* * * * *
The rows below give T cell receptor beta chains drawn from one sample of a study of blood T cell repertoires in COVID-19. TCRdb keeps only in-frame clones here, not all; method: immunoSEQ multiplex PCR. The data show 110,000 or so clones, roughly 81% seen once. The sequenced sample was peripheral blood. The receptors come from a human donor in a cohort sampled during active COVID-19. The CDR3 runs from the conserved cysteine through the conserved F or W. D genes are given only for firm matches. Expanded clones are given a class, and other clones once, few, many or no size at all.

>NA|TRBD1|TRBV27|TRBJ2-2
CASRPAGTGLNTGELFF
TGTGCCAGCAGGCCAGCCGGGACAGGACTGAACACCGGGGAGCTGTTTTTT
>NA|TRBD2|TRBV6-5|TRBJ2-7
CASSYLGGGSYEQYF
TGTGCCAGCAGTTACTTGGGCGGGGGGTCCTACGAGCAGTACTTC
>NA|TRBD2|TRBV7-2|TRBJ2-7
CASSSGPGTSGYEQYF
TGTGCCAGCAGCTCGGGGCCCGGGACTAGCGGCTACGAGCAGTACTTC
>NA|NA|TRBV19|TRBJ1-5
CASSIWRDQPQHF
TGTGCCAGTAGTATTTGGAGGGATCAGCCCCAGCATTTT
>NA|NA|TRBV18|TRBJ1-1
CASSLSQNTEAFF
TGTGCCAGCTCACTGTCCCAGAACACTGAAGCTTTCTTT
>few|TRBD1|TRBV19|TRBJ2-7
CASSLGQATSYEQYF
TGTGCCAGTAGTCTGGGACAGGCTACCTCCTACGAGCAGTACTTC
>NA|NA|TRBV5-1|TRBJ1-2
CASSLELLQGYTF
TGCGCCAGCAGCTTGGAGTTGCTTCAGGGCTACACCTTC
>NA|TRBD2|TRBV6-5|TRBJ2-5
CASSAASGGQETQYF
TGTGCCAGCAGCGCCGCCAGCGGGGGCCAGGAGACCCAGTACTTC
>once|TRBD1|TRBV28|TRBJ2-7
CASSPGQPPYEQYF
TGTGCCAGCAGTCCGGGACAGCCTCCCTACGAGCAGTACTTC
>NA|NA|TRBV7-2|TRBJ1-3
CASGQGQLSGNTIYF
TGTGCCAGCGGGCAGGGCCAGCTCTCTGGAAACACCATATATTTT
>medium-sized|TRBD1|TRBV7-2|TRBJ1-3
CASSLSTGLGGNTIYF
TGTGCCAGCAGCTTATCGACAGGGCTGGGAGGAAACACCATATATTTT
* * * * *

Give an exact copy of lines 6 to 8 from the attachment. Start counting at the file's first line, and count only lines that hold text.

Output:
CASSYLGGGSYEQYF
TGTGCCAGCAGTTACTTGGGCGGGGGGTCCTACGAGCAGTACTTC
>NA|TRBD2|TRBV7-2|TRBJ2-7